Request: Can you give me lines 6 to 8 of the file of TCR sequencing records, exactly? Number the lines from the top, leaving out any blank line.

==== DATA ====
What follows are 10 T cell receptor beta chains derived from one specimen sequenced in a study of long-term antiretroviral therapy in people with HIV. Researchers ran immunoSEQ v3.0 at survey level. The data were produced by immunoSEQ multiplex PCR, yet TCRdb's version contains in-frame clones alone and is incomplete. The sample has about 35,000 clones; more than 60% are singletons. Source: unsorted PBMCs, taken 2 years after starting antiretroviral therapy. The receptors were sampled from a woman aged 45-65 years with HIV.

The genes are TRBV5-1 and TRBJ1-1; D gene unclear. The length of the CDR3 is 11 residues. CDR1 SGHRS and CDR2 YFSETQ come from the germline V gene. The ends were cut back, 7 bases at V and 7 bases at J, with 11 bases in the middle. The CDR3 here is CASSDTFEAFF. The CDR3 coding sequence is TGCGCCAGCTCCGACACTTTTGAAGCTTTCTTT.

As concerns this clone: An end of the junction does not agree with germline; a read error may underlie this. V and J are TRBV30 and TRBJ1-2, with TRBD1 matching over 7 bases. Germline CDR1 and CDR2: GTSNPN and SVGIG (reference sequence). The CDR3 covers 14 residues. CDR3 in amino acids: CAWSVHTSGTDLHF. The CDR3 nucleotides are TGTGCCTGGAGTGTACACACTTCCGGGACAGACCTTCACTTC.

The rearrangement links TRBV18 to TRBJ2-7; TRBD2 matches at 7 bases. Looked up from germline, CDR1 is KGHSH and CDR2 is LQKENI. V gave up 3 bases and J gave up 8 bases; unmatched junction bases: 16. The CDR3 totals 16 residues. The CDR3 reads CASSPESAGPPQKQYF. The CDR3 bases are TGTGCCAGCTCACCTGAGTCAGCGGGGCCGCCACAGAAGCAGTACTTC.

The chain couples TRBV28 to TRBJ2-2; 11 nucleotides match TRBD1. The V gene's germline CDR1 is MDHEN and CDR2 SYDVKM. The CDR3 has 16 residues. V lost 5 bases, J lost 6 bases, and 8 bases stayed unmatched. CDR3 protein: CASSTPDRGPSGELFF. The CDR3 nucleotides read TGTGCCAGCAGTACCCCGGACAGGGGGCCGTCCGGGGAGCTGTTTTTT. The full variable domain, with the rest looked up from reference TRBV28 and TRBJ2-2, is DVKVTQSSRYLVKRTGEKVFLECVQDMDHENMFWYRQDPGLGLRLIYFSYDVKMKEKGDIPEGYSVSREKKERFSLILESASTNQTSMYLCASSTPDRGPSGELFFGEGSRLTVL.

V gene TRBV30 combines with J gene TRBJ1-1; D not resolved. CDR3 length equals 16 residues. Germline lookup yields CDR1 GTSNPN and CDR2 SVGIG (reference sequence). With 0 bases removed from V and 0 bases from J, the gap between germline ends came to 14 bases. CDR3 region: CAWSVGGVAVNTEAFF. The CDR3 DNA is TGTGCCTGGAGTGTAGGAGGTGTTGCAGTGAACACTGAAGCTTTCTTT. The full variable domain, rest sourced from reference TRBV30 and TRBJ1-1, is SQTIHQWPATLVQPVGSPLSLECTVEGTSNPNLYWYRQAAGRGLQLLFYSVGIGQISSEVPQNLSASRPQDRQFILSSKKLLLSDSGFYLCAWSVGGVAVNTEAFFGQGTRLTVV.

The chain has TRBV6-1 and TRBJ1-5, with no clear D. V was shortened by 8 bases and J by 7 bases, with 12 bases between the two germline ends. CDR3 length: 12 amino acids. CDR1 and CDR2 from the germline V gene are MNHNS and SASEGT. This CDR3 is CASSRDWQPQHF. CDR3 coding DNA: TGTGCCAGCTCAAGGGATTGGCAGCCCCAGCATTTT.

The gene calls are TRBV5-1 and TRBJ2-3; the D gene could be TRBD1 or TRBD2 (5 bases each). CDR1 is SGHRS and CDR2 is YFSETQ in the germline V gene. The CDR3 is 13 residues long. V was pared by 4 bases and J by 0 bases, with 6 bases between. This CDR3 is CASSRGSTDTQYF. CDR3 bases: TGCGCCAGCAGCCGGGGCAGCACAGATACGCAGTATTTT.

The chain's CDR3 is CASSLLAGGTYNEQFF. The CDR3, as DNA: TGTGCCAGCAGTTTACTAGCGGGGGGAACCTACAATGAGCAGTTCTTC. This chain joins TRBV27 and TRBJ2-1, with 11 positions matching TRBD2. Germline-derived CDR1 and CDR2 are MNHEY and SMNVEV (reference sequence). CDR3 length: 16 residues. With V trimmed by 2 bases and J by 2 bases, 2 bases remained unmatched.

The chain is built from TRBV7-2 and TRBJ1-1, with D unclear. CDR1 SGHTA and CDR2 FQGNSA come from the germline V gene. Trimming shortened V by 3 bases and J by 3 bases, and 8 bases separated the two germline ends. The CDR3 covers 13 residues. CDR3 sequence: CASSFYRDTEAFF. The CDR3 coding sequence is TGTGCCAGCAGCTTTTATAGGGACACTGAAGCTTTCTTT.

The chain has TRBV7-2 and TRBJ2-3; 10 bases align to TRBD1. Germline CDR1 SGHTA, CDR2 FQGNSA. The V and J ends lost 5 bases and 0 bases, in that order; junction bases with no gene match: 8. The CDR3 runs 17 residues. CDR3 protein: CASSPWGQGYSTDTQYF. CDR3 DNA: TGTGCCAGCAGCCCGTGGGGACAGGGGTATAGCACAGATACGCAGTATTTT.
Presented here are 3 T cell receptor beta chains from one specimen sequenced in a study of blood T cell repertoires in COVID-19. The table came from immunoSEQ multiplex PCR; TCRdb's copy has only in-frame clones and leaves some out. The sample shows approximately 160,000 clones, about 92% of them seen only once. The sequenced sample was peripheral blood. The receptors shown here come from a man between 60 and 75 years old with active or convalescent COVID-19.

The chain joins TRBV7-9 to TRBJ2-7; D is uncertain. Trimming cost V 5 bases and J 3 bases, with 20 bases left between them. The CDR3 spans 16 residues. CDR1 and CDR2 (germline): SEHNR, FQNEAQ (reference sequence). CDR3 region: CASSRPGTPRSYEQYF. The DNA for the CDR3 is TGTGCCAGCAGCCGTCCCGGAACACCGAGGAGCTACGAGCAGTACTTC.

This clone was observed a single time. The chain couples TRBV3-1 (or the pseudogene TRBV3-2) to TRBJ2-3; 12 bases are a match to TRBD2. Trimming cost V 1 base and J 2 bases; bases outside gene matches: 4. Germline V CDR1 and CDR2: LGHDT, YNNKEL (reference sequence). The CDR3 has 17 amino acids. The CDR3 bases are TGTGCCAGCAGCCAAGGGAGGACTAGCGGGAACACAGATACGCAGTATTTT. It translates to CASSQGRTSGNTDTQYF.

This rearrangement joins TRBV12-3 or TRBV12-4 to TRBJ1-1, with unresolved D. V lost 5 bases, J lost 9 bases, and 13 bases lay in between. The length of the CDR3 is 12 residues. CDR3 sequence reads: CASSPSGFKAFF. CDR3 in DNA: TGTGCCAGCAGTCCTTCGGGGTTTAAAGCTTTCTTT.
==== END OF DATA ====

V gene TRBV30 combines with J gene TRBJ1-1; D not resolved. CDR3 length equals 16 residues. Germline lookup yields CDR1 GTSNPN and CDR2 SVGIG (reference sequence). With 0 bases removed from V and 0 bases from J, the gap between germline ends came to 14 bases. CDR3 region: CAWSVGGVAVNTEAFF. The CDR3 DNA is TGTGCCTGGAGTGTAGGAGGTGTTGCAGTGAACACTGAAGCTTTCTTT. The full variable domain, rest sourced from reference TRBV30 and TRBJ1-1, is SQTIHQWPATLVQPVGSPLSLECTVEGTSNPNLYWYRQAAGRGLQLLFYSVGIGQISSEVPQNLSASRPQDRQFILSSKKLLLSDSGFYLCAWSVGGVAVNTEAFFGQGTRLTVV.

The chain has TRBV6-1 and TRBJ1-5, with no clear D. V was shortened by 8 bases and J by 7 bases, with 12 bases between the two germline ends. CDR3 length: 12 amino acids. CDR1 and CDR2 from the germline V gene are MNHNS and SASEGT. This CDR3 is CASSRDWQPQHF. CDR3 coding DNA: TGTGCCAGCTCAAGGGATTGGCAGCCCCAGCATTTT.

The gene calls are TRBV5-1 and TRBJ2-3; the D gene could be TRBD1 or TRBD2 (5 bases each). CDR1 is SGHRS and CDR2 is YFSETQ in the germline V gene. The CDR3 is 13 residues long. V was pared by 4 bases and J by 0 bases, with 6 bases between. This CDR3 is CASSRGSTDTQYF. CDR3 bases: TGCGCCAGCAGCCGGGGCAGCACAGATACGCAGTATTTT.